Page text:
After Smearing Surgeon General Nominee, Fox Wonders Why There Isn't A Surgeon General To Deal With Ebola
Blog ››› ››› ELLIE SANDMEYER
Fox News hosts stoked fears that the United States' ability to respond to Ebola may be weakened by the absence of a Surgeon General, a concern that whitewashes the network's history of smearing the pending Surgeon General nominee Dr. Vivek Murthy.
Following CDC director Tom Frieden's October 13 statement that a Dallas nurse's contraction of Ebola requires hospitals to "rethink" infection control and "double down" on precautions, Fox & Friends co-host Steve Doocy suggested that the administration's response to Ebola is suffering from a lack of leadership without a designated Surgeon General, arguing:
DOOCY: You would normally think that in something like this, the Surgeon General would be in charge, but right now at this point oddly, the United States of America does not have a Surgeon General. His nomination is tied up in politics.
Doocy's concern stands in contrast to Fox News' efforts to stall and politicize the Surgeon General nomination process earlier this year.
Fox personalities repeatedly worked to cast doubt on Dr. Vivek Murthy's nomination, questioning his strong qualifications and smearing him as "too political" for the job. In March, network host Brian Kilmeade alleged that Murthy "hasn't done much in his career yet," and argued that "you want to be impressed with" a Surgeon General nominee's resume.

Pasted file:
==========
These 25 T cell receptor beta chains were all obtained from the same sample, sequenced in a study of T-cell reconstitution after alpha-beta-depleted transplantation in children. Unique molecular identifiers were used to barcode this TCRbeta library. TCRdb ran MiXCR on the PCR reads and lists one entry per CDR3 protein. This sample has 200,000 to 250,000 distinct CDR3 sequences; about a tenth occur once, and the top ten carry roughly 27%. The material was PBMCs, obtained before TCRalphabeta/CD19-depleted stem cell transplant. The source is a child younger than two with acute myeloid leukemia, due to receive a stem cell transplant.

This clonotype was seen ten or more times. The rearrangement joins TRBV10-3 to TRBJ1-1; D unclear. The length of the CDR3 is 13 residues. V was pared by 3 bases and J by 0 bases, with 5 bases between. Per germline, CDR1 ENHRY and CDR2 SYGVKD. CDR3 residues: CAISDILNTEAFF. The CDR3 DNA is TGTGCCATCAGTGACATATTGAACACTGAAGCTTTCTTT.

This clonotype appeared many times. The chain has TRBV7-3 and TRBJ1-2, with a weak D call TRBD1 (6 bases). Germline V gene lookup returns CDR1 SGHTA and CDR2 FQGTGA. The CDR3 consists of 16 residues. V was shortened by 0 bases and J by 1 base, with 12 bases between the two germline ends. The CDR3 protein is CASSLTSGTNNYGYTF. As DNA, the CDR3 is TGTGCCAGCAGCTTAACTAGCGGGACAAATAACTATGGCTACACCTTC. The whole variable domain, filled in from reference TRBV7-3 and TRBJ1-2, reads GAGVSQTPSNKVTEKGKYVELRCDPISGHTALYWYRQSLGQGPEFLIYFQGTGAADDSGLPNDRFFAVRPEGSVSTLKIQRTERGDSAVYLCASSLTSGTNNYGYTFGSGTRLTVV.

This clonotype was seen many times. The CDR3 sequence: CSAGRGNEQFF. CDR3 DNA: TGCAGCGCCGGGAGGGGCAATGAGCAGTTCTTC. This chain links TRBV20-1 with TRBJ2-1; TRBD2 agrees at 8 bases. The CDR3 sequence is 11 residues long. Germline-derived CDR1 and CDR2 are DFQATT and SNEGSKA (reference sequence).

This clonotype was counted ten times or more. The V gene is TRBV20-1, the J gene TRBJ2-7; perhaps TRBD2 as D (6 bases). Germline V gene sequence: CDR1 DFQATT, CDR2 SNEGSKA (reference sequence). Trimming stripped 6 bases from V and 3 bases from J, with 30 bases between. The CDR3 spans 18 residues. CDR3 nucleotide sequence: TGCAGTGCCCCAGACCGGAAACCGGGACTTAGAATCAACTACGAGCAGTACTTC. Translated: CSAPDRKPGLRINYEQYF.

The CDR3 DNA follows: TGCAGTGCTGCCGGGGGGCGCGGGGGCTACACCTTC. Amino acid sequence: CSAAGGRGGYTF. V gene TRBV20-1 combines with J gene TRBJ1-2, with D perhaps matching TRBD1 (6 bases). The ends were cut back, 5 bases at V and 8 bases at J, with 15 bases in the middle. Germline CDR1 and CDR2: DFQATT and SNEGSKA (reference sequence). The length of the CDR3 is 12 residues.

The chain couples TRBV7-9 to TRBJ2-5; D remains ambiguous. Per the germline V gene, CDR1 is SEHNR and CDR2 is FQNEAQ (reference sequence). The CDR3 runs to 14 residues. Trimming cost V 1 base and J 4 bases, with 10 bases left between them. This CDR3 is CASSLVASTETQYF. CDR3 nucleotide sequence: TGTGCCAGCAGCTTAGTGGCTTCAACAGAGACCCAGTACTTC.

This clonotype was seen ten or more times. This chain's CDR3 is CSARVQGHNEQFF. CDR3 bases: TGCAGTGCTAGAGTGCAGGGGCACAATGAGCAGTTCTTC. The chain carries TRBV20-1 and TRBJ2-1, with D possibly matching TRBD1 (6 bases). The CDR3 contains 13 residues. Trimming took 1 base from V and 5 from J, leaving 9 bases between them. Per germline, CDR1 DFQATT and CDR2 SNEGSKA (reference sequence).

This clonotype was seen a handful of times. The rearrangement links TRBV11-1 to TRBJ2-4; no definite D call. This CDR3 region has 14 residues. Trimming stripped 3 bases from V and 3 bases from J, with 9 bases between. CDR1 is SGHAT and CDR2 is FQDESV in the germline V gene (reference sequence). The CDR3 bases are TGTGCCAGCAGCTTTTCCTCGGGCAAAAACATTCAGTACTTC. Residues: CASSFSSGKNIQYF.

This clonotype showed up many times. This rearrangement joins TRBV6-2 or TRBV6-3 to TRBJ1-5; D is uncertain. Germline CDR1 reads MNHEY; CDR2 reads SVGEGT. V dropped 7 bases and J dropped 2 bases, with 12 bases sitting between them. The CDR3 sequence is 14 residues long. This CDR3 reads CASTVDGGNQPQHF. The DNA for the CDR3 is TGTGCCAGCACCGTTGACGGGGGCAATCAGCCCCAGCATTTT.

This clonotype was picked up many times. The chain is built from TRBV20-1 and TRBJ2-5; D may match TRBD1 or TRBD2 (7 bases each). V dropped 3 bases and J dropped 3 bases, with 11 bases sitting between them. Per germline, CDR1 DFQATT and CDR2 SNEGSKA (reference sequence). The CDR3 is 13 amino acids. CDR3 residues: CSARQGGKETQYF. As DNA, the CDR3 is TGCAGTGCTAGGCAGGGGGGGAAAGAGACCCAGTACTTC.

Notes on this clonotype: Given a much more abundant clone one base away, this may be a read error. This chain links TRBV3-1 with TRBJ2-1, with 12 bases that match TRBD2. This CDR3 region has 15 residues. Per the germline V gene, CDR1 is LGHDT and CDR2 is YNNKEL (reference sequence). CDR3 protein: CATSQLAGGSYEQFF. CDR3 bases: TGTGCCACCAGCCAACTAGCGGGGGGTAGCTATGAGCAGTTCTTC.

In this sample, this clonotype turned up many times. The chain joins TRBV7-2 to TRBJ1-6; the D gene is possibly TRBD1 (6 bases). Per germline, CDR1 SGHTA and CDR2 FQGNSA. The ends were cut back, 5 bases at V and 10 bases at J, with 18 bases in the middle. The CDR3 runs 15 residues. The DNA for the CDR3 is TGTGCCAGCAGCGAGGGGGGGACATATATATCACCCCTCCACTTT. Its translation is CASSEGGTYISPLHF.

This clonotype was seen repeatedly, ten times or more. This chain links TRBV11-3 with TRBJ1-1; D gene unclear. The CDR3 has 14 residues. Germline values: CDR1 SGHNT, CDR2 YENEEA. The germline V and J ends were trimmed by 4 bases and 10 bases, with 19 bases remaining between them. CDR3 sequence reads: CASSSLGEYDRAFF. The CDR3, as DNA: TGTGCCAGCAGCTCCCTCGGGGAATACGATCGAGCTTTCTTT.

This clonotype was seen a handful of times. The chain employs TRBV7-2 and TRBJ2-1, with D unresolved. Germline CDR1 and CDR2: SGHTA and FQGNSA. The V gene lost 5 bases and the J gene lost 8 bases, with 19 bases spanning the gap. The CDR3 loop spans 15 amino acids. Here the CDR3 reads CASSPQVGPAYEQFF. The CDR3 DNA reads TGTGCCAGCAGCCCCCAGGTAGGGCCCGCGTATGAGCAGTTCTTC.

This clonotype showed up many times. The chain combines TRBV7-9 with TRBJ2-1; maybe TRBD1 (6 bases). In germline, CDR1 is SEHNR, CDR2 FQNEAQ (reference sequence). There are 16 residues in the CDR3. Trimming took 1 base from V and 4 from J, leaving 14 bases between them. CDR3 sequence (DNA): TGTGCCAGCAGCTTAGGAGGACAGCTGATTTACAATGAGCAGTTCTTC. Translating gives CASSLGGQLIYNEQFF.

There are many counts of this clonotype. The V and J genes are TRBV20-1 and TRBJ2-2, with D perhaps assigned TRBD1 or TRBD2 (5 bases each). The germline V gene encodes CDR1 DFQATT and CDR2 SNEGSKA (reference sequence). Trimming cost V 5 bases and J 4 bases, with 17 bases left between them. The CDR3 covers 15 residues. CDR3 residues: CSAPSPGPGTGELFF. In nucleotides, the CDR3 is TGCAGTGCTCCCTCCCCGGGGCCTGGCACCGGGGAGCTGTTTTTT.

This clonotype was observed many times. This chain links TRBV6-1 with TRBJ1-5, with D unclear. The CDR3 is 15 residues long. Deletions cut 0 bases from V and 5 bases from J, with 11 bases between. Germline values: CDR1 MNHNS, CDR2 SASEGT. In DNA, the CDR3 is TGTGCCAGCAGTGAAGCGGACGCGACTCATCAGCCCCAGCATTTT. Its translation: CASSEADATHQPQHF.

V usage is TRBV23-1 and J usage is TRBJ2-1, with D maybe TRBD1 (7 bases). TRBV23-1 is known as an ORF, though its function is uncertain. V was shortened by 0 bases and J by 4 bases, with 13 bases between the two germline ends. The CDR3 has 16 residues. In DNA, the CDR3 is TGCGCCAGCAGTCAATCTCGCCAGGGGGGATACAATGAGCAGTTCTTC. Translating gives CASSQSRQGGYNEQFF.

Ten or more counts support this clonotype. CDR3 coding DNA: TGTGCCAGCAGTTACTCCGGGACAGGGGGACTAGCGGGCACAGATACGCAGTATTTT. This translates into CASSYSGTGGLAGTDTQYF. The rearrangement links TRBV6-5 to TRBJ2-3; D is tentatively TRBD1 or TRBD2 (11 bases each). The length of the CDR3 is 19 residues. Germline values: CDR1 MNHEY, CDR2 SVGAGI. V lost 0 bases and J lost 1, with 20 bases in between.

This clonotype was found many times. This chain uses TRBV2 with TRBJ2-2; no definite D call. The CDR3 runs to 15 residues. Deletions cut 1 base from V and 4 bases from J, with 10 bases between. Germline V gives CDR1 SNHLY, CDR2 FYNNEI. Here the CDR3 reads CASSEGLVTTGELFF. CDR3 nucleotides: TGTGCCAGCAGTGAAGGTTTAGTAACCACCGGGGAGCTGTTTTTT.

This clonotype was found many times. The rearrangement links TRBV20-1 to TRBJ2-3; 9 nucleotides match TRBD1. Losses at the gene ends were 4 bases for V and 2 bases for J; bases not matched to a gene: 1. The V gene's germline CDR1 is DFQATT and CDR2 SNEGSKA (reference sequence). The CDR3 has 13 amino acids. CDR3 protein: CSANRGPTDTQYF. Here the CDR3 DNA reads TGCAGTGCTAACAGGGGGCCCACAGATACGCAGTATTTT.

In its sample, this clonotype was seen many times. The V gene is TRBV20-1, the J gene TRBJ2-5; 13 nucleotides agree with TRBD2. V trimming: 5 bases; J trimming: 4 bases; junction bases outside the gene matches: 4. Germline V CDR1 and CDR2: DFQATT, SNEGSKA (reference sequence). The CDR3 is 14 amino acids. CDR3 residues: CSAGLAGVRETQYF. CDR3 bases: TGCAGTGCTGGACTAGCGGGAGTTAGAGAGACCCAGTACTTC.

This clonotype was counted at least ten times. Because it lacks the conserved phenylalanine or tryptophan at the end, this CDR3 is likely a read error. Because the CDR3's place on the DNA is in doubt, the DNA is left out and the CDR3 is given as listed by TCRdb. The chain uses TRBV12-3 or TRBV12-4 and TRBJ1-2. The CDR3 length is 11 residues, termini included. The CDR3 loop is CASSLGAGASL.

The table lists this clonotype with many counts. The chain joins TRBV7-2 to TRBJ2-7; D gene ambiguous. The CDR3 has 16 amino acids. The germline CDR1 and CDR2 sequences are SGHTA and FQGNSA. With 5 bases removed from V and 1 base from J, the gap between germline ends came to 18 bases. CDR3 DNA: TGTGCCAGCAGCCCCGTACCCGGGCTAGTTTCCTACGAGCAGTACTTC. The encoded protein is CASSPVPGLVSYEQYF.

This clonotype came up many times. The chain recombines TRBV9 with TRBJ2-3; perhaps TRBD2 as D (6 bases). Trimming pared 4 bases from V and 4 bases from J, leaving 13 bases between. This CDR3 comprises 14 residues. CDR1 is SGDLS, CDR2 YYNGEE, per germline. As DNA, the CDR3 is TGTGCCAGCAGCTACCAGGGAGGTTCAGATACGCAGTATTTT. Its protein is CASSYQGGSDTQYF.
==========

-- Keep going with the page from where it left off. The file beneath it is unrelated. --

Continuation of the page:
In fact, Murthy has a wide range of experience and had been endorsed by numerous public health experts and organizations. The American Public Health Association, American Academy of Pediatrics, American Cancer Society, American Diabetes Association, American Heart Association, and Trust for America's Health (TFAH) have all supported Murthy's nomination. American Public Health Association executive director Dr. Georges Benjamin has argued that Murthy is "clearly qualified to succeed" as Surgeon General.
In addition to questioning Murthy's qualifications, Fox has also worked to baselessly politicize Murthy's position that gun violence should be considered a public health issue. Fox & Friends co-host Elisabeth Hasselbeck falsely claimed that Murthy views gun ownership as a "disease" and forwarded claims that he has "a radical agenda when it comes to guns and your health." Network legal analyst Peter Johnson Jr. suggested Murthy would make the examining room about "about party registration or about gun registration," and Fox host Megyn Kelly claimed that Murthy is "not a big fan of the Second Amendment," and said he is "so anti-gun that the NRA has decided to score this vote."
But Murthy's position is not controversial. The American Medical Association (AMA) has decried "the epidemic of gun violence in our nation, much of which is preventable" and supported restrictions on assault weapons. The Institute of Medicine has argued that "a public health approach" like those used to reduce smoking and car accidents should be used to fight gun violence. Doctors for America senior advisor Harold Pollack also noted that "Murthy has mainly expressed standard gun policy positions held by trauma surgeons, emergency department staff, spinal cord injury specialists and others who treat victims of gun violence" and pointed to similar positions from the American Psychiatric Association, the American Academy of Pediatrics, and American College of Emergency Physicians.